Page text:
New data on the state of web analytics in 2009
Those of you who were unable to attend the webcast I did with Coremetrics and the Direct Marketing Association in December titled “Create Your Web Analytics 2009 Action Plan” are in luck — the nice folks at the DMA recorded this web analytics event and it is freely available for your listening pleasure.
Also, we conducted a poll on the call asking about planned 2009 investment in technology and human resources for web analytics, in part because of the amazing response to my post about Web Analyics being recession proof? For the 251 responses we got, here is what we heard:
Regarding investment in technology and tools:
- 36 percent said they planned to spend more in 2009 than they did in 2008
- 50 percent said they would be spending about the same in 2009 as they did in 2008
- Only 14 percent said they would be spending less in 2009 than they did in 2008
Regarding staffing and resources for web analytics projects:
- 26 percent said they would be increasing staffing levels in 2009 compared to 2008
- 70 percent said staffing levels would stay about the same in 2009 as they were in 2008
- Only 4 percent said they would be decreasing staffing levels in 2009 compared to 2009 (phew!)
Finally, regarding web analytics in general in their organization:
- 47 percent said that senior management considers web analytics a priority investment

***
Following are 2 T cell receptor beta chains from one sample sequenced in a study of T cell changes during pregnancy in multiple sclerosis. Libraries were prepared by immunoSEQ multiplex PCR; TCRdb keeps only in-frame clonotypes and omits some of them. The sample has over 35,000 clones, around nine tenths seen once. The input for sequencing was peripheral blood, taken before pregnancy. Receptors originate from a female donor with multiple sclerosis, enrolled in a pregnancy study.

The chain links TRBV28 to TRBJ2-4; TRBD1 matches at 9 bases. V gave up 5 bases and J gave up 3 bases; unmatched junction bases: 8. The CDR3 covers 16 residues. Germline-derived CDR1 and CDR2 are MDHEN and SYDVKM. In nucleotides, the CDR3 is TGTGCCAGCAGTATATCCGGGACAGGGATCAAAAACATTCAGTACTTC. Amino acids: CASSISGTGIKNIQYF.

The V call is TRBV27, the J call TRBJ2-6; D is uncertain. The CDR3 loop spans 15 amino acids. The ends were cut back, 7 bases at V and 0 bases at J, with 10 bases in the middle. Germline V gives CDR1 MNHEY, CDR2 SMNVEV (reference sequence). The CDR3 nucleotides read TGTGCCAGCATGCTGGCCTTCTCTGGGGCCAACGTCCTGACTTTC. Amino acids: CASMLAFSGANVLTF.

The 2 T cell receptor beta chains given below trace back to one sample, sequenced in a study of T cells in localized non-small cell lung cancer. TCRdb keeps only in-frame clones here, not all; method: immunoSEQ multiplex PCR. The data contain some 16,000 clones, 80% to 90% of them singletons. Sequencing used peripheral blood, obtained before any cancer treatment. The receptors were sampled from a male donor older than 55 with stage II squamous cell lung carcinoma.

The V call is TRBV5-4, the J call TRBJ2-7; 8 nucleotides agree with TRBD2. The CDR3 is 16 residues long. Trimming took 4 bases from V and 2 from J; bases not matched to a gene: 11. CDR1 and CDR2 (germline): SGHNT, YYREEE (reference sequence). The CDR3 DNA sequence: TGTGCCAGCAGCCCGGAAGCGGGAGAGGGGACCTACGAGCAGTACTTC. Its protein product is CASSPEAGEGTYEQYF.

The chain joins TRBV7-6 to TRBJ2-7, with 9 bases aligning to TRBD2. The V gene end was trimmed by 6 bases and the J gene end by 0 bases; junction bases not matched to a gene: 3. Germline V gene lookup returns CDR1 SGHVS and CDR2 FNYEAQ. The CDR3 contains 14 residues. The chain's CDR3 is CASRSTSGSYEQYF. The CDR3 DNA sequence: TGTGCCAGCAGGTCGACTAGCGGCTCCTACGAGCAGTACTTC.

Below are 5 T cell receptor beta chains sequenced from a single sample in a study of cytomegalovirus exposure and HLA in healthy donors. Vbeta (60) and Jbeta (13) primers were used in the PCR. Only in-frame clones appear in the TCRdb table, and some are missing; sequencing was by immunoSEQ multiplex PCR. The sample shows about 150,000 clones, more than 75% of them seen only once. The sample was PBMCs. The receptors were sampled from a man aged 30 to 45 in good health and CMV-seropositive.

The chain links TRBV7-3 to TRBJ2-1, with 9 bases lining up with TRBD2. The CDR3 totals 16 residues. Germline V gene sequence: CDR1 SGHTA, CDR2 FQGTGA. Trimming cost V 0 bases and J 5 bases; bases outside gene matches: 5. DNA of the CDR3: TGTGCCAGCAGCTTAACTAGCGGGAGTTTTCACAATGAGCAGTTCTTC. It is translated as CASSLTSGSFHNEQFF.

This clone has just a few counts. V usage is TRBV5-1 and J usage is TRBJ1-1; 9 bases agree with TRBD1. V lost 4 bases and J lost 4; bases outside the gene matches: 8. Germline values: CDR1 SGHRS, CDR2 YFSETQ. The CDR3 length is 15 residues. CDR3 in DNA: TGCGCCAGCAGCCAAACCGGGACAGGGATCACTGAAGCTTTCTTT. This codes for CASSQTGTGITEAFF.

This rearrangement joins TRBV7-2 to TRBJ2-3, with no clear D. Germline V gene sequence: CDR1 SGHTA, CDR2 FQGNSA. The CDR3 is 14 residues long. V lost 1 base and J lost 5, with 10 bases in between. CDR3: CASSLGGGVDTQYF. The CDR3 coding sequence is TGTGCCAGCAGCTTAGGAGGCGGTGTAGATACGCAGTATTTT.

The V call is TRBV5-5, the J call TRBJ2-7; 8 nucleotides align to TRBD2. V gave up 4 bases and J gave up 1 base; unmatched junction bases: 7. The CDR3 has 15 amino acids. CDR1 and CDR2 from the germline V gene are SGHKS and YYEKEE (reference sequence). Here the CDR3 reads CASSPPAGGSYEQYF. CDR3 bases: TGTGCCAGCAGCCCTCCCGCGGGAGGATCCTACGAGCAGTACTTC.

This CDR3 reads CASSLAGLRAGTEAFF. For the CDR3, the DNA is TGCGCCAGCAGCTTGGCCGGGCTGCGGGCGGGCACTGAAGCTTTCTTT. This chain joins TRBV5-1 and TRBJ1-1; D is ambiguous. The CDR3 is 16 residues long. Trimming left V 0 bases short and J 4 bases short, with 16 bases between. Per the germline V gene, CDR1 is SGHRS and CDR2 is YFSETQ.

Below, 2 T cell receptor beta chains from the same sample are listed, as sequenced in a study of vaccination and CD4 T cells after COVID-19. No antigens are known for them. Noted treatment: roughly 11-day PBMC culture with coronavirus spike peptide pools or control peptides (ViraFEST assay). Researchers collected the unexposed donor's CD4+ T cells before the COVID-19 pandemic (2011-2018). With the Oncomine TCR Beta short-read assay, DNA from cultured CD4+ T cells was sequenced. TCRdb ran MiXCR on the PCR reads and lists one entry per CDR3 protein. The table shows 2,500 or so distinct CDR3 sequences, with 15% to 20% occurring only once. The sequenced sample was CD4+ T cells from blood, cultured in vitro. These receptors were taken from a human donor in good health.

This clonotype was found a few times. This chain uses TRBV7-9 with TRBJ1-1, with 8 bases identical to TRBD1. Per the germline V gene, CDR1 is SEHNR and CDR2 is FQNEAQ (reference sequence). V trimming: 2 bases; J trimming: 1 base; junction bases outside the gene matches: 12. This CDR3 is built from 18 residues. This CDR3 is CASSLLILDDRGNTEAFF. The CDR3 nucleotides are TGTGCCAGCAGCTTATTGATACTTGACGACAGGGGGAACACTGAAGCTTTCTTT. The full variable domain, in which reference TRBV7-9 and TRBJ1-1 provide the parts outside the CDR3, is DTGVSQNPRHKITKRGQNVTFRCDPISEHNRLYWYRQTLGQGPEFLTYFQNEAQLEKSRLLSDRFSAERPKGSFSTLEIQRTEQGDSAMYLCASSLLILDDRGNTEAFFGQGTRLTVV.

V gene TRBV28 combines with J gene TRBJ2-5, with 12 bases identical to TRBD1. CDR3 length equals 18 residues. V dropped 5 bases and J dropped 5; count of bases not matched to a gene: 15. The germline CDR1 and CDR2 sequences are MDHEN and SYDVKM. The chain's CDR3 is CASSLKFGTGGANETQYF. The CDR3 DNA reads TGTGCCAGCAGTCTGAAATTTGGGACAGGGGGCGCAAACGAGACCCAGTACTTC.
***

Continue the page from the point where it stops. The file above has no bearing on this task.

- 29 percent said that senior management considers web analytics a discretionary investment
- 24 percent said that senior management had poor visibility into their web analytics efforts
Now I’m a little suspicious of these numbers, especially the 47 percent saying that senior management considers web analytics a priority investment which sounds high to me by about half. Keep in mind that there is clearly bias in this sample since respondents were DMA members with an expressed interest in web analytics …
If you believe these numbers it certainly sounds like 2009 will be somewhat stagnant in the industry compared to the last few years of rocket-like growth. And while reading that 47 percent of senior managers “get” the value of web analytics, the reality is that 53 percent don’t which is still bad news no matter how you spin it.
What do you think?
Do you believe that senior managers in nearly half the companies out there consider web analytics a priority investment? Does your management team consider web analytics a priority investment? Or are you still trying to explain to the bosses what web analytics is capable of doing for your organization? I’d love to hear your thoughts, and feel free to use a pseudonym and “firstname.lastname@example.org” as an email address to post without your boss knowing how you really feel 😉
Thanks again to everyone who attended the webcast and participated in this informal poll.